What is Nasal Surgery?
Nasal surgery includes any surgery performed on the outside or inside of the nose. Nasal surgery may be performed to accomplish the following:
- Improve breathing
- Correct congenital or acquired deformities
- Repair nasal injuries
Septoplasty is the surgical correction of defects and deformities of the nasal septum (the partition between the nostrils). Examples of septoplasty include the following:
- Correction of a deviated septum. A deviated septum is a condition in which the partition (septum) between the nostrils is not in a straight vertical alignment. A deviated septum can cause obstructed airflow. A deviated septum can be caused by a birth defect or injury.
- Correction of cleft defects that affect the nose and nasal cavity
Possible complications associated with nasal surgery may include, but are not limited to, the following:
- Anesthesia problems
Preparing for nasal surgery
The specific type of surgery will be determined by your doctor based on:
- Your age, overall health, and medical history
- Severity of the deformity
- Your tolerance of specific medications, procedures, or therapies
- Your opinion or preference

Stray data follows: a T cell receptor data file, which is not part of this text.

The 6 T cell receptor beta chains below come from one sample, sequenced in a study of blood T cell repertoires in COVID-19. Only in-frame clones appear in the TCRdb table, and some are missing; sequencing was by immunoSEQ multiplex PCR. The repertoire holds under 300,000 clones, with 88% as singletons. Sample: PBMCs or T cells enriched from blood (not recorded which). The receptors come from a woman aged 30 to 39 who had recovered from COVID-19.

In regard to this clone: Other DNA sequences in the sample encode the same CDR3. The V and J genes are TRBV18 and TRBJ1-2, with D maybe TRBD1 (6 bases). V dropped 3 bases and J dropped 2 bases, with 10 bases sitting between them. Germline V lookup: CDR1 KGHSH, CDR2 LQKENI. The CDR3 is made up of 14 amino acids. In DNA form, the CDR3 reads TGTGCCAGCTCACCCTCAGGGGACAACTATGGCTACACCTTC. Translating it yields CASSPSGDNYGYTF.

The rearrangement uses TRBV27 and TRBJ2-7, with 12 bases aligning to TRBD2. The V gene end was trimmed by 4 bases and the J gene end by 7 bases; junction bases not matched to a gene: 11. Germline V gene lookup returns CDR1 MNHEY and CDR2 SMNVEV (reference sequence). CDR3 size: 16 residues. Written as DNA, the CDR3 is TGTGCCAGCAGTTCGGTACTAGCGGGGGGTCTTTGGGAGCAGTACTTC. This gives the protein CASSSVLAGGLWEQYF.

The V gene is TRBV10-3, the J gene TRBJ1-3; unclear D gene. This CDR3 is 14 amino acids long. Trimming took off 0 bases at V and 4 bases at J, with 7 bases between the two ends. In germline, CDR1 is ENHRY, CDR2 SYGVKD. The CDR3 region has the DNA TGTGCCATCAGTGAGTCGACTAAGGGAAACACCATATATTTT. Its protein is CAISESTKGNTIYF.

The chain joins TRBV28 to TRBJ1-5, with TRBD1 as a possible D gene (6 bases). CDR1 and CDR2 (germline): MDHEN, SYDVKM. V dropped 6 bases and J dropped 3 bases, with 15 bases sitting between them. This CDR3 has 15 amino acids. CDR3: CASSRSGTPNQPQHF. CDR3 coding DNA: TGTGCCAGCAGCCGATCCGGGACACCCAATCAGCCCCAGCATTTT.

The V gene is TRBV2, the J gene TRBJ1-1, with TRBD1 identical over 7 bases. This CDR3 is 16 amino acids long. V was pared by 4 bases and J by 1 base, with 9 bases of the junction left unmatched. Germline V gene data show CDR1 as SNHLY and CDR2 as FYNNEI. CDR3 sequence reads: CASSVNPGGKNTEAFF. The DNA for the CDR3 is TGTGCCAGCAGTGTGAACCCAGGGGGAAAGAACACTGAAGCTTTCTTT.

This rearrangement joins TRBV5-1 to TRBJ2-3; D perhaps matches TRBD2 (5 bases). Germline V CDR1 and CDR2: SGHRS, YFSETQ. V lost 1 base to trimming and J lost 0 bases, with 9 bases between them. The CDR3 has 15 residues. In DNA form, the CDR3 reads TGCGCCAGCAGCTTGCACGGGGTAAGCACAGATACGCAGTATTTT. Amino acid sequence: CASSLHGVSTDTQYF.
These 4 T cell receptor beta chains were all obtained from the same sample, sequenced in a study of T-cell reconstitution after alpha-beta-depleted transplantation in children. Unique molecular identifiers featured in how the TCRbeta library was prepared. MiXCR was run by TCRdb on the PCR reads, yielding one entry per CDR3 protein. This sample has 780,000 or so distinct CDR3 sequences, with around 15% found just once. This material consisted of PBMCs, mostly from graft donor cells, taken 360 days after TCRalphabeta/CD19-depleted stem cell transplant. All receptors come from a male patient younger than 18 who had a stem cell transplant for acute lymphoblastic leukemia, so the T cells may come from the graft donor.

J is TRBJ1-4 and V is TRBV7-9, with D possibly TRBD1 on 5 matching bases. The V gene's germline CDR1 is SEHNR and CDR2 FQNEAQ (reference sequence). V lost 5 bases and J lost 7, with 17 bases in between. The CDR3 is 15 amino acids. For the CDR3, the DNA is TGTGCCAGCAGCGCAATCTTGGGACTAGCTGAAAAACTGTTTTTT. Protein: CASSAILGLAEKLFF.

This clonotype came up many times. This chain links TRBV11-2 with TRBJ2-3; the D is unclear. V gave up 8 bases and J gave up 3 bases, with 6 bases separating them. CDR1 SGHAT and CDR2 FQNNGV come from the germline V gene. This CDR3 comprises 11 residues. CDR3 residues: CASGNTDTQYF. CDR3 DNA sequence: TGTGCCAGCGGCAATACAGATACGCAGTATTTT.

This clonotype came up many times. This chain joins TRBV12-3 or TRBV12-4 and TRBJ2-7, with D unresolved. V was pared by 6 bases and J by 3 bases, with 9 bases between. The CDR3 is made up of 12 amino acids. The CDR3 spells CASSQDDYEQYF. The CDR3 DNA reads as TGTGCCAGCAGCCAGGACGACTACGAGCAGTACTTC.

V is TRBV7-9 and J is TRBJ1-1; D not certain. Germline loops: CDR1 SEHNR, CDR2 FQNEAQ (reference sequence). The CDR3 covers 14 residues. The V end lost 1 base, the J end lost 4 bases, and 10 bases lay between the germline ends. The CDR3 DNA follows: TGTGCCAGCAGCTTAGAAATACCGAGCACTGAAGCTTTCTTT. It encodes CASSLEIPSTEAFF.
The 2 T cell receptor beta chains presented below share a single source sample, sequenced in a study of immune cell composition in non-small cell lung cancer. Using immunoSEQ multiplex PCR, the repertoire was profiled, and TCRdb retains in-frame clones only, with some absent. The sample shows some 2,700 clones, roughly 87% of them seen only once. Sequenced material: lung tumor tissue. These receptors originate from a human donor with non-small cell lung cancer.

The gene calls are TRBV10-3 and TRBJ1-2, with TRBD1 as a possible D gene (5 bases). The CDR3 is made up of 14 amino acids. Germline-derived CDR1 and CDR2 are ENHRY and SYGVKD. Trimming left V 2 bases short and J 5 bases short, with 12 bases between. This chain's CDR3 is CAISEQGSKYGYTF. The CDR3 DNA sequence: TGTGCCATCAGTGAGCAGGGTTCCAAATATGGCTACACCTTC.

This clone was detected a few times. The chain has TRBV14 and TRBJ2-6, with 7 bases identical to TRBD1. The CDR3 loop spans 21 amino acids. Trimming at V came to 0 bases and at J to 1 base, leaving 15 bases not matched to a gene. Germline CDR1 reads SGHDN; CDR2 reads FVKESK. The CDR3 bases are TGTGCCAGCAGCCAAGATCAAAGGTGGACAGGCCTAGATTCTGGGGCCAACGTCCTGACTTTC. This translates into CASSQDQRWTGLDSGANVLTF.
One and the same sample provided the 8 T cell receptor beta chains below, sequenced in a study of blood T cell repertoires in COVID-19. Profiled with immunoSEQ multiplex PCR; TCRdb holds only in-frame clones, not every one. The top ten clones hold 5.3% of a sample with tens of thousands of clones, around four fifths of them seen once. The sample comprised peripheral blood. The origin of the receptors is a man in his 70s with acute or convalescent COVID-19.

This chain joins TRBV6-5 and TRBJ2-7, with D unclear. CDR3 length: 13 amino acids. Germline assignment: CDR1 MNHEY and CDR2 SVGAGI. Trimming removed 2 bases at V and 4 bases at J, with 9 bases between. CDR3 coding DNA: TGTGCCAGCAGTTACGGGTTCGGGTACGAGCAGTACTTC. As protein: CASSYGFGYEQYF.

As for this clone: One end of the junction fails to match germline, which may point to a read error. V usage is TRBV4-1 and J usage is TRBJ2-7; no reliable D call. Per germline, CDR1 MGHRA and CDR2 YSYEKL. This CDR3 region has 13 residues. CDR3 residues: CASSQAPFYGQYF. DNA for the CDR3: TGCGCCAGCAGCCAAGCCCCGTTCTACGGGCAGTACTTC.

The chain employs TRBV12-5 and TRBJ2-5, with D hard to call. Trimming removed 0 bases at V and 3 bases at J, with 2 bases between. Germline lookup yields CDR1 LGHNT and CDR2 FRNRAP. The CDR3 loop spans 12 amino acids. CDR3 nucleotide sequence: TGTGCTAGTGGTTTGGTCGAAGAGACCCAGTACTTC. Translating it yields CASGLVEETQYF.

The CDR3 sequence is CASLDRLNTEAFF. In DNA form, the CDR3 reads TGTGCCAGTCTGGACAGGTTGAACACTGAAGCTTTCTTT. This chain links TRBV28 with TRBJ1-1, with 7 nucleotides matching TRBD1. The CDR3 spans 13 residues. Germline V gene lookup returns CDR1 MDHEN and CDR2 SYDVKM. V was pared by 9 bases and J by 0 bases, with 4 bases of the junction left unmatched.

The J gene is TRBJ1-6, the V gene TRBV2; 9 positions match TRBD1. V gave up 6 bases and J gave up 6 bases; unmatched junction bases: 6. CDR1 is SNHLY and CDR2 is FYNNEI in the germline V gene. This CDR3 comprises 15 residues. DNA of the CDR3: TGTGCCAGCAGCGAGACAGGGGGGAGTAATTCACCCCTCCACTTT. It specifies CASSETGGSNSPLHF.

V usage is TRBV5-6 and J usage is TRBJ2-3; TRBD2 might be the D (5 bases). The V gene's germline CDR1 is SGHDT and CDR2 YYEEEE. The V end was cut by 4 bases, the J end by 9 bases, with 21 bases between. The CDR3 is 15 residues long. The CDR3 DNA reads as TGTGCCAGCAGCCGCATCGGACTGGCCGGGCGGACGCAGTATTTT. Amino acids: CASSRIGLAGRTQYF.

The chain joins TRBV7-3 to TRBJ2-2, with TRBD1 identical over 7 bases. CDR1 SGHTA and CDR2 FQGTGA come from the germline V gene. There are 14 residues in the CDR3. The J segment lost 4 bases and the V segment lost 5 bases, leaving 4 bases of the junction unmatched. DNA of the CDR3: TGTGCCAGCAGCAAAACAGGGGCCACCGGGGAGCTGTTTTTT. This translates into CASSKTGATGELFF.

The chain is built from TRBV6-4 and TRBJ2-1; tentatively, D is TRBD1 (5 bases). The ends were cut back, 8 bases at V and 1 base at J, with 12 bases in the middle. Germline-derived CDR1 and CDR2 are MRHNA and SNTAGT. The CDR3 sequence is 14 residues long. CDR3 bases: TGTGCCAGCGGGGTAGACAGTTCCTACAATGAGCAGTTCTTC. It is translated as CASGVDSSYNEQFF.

About the procedure
Anesthetic options may include:
- Local anesthesia with intravenous sedation
- General anesthesia
Average length of procedure: about two hours
- Usually up and around in a few days
- Usually return to school or sedentary work a week or so after surgery
- Surgeon will provide guidelines for resuming normal activities
Some possible short-term side effects of surgery:
- A splint may be applied to nose to help maintain the new shape.
- Nasal packs or soft plastic splints may be placed inside the nostrils to stabilize the septum.
- The face will feel puffy.
- The nose may ache.
- You may experience a dull headache, swelling around the eyes, and/or bruising around the eyes.
- A small amount of bleeding is normal in the first few days.
- Small burst blood vessels may appear as tiny red spots on the skin's surface.